Eilish O Regan – You are so so right! Well Done!!

Have families who rely on disability services been used as pawns? Why were they forced to take to the streets across the country yesterday , disrupting their already highly stressed lives caring for people with a disability to protest about cuts in frontline services?

Behind the scenes was a carefully orchestrated public relations battle between private companies, hired by the voluntary bodies, and government spokesmen.

On the face of it, people with a disability and their families are victims of years of inertia on the part of the Department of Health, health boards and the Health Service Executive (HSE) to ensure the vast sums paid to disability organisations are properly accounted for .

The 40-plus voluntary bodies, which received over €1bn to provide disability services this year, are failing to show proper financial transparency and have highly paid executives on their staff as well as outdated management structures.

Health authorities here have been content to hand over taxpayers’ money to these organisations for years without tackling inefficiencies that have now come to a head due to the cuts imposed this year.

The response of the Brothers in Charity was to warn that respite and other services might have to be cut while the Sisters of Charity is to impose similar reductions in service in Dublin.

Yet we know little of how these organisations are run, the level of salaries paid and what efforts have been made to follow up on a highly critical report by the Comptroller and Auditor General four years ago which called for a massive overhaul of this whole area.

It found that one leading provider of disability services got €288m in health funding without furnishing any audited accounts.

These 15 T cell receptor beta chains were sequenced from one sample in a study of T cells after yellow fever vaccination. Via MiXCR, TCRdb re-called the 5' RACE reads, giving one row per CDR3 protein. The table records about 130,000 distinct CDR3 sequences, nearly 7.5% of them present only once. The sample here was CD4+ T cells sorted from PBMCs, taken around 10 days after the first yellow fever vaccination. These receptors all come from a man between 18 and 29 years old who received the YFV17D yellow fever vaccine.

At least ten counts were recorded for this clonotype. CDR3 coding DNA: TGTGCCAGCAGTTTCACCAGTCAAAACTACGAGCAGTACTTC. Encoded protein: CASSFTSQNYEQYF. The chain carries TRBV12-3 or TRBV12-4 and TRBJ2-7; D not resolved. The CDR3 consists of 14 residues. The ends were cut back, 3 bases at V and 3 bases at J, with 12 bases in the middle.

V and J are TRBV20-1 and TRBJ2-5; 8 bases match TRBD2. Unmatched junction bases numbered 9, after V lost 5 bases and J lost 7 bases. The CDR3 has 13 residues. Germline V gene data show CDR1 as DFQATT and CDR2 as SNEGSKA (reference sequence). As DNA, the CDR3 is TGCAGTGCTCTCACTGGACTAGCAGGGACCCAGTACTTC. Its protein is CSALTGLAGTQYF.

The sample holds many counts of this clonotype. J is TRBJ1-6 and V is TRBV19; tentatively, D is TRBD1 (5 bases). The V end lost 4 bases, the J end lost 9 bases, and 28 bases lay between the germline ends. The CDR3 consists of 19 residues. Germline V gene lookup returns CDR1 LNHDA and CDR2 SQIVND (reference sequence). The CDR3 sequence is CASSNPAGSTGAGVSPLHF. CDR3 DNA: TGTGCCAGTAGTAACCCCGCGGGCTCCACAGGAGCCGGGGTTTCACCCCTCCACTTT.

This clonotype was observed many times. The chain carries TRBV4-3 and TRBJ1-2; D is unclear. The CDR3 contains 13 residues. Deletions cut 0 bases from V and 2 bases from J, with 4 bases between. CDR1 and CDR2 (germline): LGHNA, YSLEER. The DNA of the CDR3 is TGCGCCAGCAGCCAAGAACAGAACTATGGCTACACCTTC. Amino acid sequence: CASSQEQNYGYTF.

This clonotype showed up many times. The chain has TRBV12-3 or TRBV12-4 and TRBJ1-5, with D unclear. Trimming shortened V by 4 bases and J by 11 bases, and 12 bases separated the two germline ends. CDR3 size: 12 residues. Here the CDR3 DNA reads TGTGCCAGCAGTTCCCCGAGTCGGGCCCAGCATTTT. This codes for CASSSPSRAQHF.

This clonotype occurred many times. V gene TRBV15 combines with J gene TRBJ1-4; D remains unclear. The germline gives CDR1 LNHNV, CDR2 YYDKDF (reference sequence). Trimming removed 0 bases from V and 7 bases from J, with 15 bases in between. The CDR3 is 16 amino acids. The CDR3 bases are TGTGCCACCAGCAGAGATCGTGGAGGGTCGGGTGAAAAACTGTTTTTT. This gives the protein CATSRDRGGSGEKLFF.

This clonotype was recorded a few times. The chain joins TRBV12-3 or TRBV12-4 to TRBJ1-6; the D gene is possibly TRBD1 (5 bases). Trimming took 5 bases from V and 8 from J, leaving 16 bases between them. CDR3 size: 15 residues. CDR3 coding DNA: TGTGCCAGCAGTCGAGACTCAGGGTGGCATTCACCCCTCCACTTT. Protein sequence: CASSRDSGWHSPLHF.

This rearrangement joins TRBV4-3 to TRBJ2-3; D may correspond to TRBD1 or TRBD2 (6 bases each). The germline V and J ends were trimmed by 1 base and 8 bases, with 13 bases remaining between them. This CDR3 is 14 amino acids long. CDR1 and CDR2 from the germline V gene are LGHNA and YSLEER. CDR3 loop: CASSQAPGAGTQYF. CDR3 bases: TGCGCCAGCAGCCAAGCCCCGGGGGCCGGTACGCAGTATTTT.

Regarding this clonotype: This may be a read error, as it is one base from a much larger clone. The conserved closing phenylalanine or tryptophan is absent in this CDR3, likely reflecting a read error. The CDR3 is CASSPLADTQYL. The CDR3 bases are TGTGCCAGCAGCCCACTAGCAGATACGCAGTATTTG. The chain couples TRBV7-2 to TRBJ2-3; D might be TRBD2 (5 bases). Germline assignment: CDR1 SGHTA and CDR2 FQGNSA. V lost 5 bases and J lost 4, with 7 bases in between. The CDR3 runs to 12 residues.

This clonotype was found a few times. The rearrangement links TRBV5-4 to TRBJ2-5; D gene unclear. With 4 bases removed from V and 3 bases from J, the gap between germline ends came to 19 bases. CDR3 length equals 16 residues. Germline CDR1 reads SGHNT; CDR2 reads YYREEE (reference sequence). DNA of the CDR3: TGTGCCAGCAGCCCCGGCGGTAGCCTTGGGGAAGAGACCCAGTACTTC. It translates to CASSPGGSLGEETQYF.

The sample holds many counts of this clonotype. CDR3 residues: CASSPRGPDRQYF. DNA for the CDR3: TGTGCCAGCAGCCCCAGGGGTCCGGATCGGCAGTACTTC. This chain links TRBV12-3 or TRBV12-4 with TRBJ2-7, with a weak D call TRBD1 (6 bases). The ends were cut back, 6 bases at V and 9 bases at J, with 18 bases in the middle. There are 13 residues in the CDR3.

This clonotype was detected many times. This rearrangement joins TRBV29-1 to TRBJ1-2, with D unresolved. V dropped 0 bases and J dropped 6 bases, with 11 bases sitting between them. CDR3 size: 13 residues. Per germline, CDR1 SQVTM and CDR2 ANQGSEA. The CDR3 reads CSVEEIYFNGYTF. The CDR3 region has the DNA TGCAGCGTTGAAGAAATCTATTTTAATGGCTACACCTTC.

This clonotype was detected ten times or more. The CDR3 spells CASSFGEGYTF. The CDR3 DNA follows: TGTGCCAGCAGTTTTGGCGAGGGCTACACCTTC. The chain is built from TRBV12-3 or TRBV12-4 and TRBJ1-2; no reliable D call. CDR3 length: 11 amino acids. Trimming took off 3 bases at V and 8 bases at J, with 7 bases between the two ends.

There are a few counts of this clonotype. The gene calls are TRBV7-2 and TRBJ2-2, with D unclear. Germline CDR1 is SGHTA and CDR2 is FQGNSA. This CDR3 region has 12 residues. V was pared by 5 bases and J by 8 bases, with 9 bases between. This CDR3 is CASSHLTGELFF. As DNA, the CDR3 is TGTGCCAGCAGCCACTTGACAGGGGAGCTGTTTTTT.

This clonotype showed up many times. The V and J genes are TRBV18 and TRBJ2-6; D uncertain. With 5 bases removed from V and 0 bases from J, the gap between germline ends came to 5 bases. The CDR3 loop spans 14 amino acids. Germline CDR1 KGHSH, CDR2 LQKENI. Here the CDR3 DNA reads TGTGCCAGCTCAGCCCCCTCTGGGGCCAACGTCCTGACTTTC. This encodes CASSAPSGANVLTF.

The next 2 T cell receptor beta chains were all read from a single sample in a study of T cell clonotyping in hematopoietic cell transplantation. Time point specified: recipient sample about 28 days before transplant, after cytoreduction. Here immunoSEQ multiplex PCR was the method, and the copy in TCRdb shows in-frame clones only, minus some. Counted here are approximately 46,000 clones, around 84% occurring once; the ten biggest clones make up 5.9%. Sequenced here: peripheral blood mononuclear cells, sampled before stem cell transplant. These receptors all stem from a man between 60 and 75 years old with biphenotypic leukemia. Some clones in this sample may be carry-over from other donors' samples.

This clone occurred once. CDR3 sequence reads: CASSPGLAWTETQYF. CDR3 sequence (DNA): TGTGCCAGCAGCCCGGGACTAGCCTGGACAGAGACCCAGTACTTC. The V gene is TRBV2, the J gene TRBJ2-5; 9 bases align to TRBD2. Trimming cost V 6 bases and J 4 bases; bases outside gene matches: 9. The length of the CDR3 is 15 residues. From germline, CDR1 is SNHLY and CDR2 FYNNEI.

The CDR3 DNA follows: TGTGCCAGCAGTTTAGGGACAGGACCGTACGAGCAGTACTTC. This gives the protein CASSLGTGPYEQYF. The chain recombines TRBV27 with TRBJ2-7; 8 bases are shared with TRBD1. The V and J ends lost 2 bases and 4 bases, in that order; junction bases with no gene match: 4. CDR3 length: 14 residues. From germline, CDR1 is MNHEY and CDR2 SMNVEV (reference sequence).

Despite this lack of transparency, the health service imposed no sanction and did not alter its level of funding.

The investigation by the taxpayers’ watchdog found poor controls generally over non-profit organisations providing services to people with a physical or mental disability.

A spokesman for the St John of God organisation at the time confirmed it was the unnamed organisation referred to in the report. It said pressure on resources meant the emphasis was put on hiring frontline workers rather than adminstrative staff. It later produced audited accounts.

The report showed that, in one year, the bodies received €877m in funding to care for 65,000 people with a physical or mental disability. Yet, in many cases, financial reporting norms were not being followed.

In one year, 25 organisations got more than €10m; another 75 got between €1m and €10m; while another 683 grants, averaging €100,000, were distributed to smaller bodies.

In 12 of the 42 cases examined, financial statements for 2003 were not on file, although the bodies concerned received €100m in funding.

Checks of annual financial statements varied. It was noted that spending on headquarter costs and overheads was not generally reported.

And remuneration packages of executives and management of non-profit organisations were not generally disclosed.

Junior Health Minister John Moloney was yesterday talking about the need for backroom savings in areas like transport services and procurement where voluntary bodies could band together to get greater value for money.

There are other key issues that need to be tackled, such as the quality of service provided by several of the voluntary organisations, and anecdotal accounts of families being afraid to question what they were receiving for fear of losing out.

There is now talk of sending auditors in to examine the accounts for these organisations in advance of the Budget.

The run up to the Budget gives both sides time to do a overdue root and branch overhaul.

– Eilish O’Regan

Irish Independent Thursday July 8th

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